The Washington Report
January 8, 2020
The House and Senate return to the Hill this week after holiday recess.
IRS Releases 2020 Covered Compensation Tables
On January 3, 2020, the Internal Revenue Service (IRS) released Revenue Ruling 2020-02, which provides the compensation tables for calculating certain benefits under qualified pension, profit-sharing, and stock bonus plans for plan year 2020. For purposes of determining covered compensation for 2020, the taxable wage base is $137,700.
IRS Revenue Ruling 2020-02 is available here.
IRS Publishes Standard Mileage Rates
On December 31, 2019, the Internal Revenue Service (IRS) published Notice 2020-05, which provides the 2020 optional standard mileage rates used to calculate the deductible costs of operating an automobile for business, charitable, medical, or moving purposes. Beginning on January 1, 2020, the standard mileage rates for the use of a car (also vans, pickups, or panel trucks) will be:
- 57.5 cents per mile driven for business use, down one half of a cent from the rate for 2019;
- 17 cents per mile driven for medical or moving purposes, down three cents from the rate for 2019; and
- 14 cents per mile driven in service of charitable organizations.
The business mileage rate decreased one half of a cent for business travel driven and three cents for medical and certain moving expense from the rates for 2019. The charitable rate is set by statute and remains unchanged.
IRS Notice 2020-05 is available here.
The news release is available here.
IRS Releases Proposed Regulations Limiting Tax Benefits on Executive Compensation
On December 16, 2019, the IRS released proposed regulations to reflect changes from the Tax Cuts and Jobs Act (TCJA) on the tax deductibility of officers' compensation by publicly held corporations. On August 21, 2018, the IRS released Notice 2018-68. This Notice provided initial guidance on this deduction limitation. Section 162(m) disallows the deduction by any publicly held corporation for compensation paid in any taxable year to a covered employee that exceeds $1 million. The proposed regulations update the definitions of covered employee, publicly held corporation, and applicable employee compensation.
The TCJA also provided a transition, or "grandfather" rule, for certain outstanding compensatory arrangements. Specifically, the TCJA changes do not apply to compensation that is provided to a covered employee under a written binding contract that was in effect on November 2, 2017, and was not modified on or after that date. The proposed regulations further explain the grandfather rule, including when a contract will be considered materially modified so that it is no longer considered "grandfathered." The TCJA changes apply to tax years beginning after December 31, 2017, except to the extent the grandfather rule applies. The IRS stated that taxpayers may rely on these proposed regulations for tax years before the final regulations are effective.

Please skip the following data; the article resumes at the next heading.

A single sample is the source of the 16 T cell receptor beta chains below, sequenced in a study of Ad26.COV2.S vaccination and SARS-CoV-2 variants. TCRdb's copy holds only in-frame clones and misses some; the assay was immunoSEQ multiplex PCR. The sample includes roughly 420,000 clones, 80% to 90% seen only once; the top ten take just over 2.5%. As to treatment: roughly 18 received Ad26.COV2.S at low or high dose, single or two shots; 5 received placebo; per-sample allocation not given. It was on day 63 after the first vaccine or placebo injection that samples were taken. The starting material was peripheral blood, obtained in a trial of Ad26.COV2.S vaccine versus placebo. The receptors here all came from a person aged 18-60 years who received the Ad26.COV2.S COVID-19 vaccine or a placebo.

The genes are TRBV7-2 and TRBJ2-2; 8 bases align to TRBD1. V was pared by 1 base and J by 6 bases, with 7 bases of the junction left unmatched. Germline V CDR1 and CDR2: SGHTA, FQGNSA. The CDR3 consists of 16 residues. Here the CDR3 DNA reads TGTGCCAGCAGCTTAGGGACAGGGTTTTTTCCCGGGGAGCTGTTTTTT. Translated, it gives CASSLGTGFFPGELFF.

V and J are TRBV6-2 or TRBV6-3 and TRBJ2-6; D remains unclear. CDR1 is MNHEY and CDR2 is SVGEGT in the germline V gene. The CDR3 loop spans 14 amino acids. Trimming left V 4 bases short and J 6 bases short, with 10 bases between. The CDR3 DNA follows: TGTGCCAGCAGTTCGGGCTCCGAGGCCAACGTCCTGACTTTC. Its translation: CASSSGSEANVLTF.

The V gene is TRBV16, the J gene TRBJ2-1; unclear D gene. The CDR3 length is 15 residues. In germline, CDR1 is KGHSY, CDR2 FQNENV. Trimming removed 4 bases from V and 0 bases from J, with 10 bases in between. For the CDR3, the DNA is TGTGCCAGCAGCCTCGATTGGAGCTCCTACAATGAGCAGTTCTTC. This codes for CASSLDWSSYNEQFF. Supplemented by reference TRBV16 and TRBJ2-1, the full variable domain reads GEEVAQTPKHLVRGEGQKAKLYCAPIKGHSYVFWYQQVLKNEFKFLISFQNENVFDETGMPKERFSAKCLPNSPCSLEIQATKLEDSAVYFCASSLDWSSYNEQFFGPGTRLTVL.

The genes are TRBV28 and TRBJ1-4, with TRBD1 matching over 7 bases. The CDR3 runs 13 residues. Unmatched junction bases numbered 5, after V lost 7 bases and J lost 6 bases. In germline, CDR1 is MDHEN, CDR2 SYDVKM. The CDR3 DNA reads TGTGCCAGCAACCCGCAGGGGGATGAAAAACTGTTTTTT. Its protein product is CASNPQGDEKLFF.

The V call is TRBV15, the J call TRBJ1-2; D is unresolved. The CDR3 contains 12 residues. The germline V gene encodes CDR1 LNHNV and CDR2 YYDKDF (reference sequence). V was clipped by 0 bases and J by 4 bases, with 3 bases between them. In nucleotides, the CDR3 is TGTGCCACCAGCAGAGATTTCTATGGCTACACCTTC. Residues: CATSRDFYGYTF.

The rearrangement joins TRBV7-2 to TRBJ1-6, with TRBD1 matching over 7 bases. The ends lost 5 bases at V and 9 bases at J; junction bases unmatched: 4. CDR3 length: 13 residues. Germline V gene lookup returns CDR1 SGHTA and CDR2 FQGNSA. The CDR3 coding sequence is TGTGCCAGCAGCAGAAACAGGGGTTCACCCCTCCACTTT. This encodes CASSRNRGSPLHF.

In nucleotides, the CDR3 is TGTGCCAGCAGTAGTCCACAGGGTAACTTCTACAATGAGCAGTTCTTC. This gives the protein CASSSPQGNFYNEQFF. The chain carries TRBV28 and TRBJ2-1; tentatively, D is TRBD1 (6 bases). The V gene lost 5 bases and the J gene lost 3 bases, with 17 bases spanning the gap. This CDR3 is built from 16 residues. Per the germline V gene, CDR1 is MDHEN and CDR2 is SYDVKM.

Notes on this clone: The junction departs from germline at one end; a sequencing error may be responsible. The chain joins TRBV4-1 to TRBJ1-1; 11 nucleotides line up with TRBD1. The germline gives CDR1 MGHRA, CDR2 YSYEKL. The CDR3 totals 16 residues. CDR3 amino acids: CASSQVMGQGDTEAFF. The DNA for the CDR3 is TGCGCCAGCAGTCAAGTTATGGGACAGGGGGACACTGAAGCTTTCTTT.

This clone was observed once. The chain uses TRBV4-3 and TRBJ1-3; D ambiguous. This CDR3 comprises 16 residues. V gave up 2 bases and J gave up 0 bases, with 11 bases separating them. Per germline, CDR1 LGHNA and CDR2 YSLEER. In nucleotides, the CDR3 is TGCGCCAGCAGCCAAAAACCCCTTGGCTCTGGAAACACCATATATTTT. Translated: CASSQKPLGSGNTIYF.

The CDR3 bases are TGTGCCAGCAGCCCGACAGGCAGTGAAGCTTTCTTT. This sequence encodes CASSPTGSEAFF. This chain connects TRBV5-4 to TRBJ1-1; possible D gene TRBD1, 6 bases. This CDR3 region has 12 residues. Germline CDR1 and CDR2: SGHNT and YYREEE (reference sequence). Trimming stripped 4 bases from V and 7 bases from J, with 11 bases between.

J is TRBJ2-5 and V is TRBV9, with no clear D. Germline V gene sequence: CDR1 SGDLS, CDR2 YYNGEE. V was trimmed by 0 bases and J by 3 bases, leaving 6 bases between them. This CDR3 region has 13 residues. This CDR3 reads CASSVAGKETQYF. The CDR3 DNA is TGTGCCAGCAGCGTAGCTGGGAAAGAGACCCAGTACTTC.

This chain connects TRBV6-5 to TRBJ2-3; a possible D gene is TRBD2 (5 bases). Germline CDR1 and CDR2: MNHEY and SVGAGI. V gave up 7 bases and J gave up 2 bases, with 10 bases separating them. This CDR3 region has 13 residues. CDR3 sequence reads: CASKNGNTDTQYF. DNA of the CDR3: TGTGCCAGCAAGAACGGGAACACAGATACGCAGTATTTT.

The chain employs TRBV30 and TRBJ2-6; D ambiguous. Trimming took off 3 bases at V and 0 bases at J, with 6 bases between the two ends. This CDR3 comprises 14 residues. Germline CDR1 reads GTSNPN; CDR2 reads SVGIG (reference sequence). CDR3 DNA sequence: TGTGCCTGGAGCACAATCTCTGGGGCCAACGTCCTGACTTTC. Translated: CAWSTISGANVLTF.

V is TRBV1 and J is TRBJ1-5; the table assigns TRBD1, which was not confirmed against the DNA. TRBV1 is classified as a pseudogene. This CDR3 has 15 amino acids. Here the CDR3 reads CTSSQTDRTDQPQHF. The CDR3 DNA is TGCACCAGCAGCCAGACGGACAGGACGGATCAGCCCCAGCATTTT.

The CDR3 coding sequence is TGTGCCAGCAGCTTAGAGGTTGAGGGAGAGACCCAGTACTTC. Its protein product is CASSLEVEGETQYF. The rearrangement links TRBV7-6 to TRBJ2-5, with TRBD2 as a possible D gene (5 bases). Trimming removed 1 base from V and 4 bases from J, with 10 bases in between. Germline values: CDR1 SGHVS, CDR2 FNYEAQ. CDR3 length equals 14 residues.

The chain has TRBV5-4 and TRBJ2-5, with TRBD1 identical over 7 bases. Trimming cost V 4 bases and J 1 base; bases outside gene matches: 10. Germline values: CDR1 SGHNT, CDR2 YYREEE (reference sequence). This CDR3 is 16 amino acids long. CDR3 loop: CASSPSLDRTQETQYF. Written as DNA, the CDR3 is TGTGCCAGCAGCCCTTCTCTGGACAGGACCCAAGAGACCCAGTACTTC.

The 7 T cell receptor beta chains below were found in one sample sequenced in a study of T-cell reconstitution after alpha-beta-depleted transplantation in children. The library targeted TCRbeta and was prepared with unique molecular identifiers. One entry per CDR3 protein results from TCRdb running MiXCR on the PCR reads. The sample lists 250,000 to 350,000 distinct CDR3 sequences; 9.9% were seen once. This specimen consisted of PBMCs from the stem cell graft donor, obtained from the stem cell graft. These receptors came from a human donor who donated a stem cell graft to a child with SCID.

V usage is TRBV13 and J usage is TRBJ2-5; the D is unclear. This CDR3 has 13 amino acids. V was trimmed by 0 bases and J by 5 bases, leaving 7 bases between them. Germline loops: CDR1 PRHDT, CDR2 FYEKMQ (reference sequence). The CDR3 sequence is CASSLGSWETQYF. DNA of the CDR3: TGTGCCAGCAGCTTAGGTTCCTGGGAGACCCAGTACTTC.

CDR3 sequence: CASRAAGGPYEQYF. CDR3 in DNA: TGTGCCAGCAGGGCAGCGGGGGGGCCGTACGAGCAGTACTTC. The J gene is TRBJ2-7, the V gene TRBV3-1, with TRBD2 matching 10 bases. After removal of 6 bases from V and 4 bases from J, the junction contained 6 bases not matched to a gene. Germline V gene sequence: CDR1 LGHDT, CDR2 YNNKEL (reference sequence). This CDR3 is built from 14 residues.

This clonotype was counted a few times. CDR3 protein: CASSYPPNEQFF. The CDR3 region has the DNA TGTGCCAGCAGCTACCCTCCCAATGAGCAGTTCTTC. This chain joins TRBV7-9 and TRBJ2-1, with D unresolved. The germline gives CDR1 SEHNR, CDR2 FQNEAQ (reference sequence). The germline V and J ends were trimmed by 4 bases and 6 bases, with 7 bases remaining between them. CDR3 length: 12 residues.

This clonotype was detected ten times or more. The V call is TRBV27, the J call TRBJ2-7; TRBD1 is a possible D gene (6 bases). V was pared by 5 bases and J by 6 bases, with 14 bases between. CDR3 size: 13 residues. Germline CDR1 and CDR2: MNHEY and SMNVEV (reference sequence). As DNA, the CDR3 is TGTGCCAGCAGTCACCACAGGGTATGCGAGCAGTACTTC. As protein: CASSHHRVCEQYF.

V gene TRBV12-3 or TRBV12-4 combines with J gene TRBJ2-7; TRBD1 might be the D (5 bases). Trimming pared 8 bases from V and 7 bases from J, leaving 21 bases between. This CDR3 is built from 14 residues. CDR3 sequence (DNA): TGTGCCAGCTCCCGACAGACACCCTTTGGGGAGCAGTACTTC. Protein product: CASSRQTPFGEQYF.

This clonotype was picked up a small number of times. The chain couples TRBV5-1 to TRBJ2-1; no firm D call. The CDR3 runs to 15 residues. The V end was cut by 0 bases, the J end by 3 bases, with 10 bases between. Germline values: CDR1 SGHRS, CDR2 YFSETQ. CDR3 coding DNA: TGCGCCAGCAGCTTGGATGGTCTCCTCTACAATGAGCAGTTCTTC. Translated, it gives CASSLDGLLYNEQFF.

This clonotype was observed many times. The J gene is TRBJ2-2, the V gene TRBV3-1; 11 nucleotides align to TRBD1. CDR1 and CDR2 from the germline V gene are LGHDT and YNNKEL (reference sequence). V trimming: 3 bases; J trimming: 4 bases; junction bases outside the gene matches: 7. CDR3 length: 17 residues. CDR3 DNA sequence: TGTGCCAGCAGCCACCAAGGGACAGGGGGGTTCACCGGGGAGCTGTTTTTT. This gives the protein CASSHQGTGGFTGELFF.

Comments on the proposed regulations are due by February 18, 2020. Outlines of topics to be discussed at the public hearing scheduled for March 9, 2020, at 10 a.m. must also be received by February 18, 2020.
The proposed regulations are available here.
The IRS news release is available here.
IRS Notice 2018-68 is available here.
Fifth Circuit Rules ACA Mandate Unconstitutional but Punts on Severability Issue
On December 18, 2019, in a divided ruling, the U.S. Fifth Circuit Court of Appeals held that the Affordable Care Act’s (ACA’s) mandate that an individual purchase health insurance or pay a penalty was unconstitutional. The court of appeals remanded the rest of the case back to the federal district court with instructions to specify what parts, if any, of the ACA could be severed from the mandate and upheld on their own.
The Aon bulletin on the Fifth Circuit Court opinion is available here.
2020 Limits for Benefit Plans
Each year, the U.S. government adjusts the limits for retirement plans, Social Security, Medicare, and other benefit programs to reflect price and wage inflation, and changes in the law. As a result, employee benefit plans must be adapted annually to accommodate the new limits. All of the numbers in this report are official unless otherwise indicated.
The 2020 Limits for Benefit Plans bulletin is available here.
Federal Budget Deal Is Nice (Mostly) to Employer Group Health Care Plans
Spending deal repeals three ACA taxes, revives Patient-Centered Outcomes Research Institute (PCORI) fee; paid leave for federal employees foreshadows 2020 policy fights.
The federal budget deal passed by Congress and signed into law by President Trump on December 20, 2019, repealed three health care taxes that funded the ACA, while reviving and extending until 2029 the fee funding the PCORI. The budget measure, which averted a government shutdown, also contained several provisions intended to encourage and subsidize paid family leave programs.
The Aon bulletin on the federal budget deal is available here.
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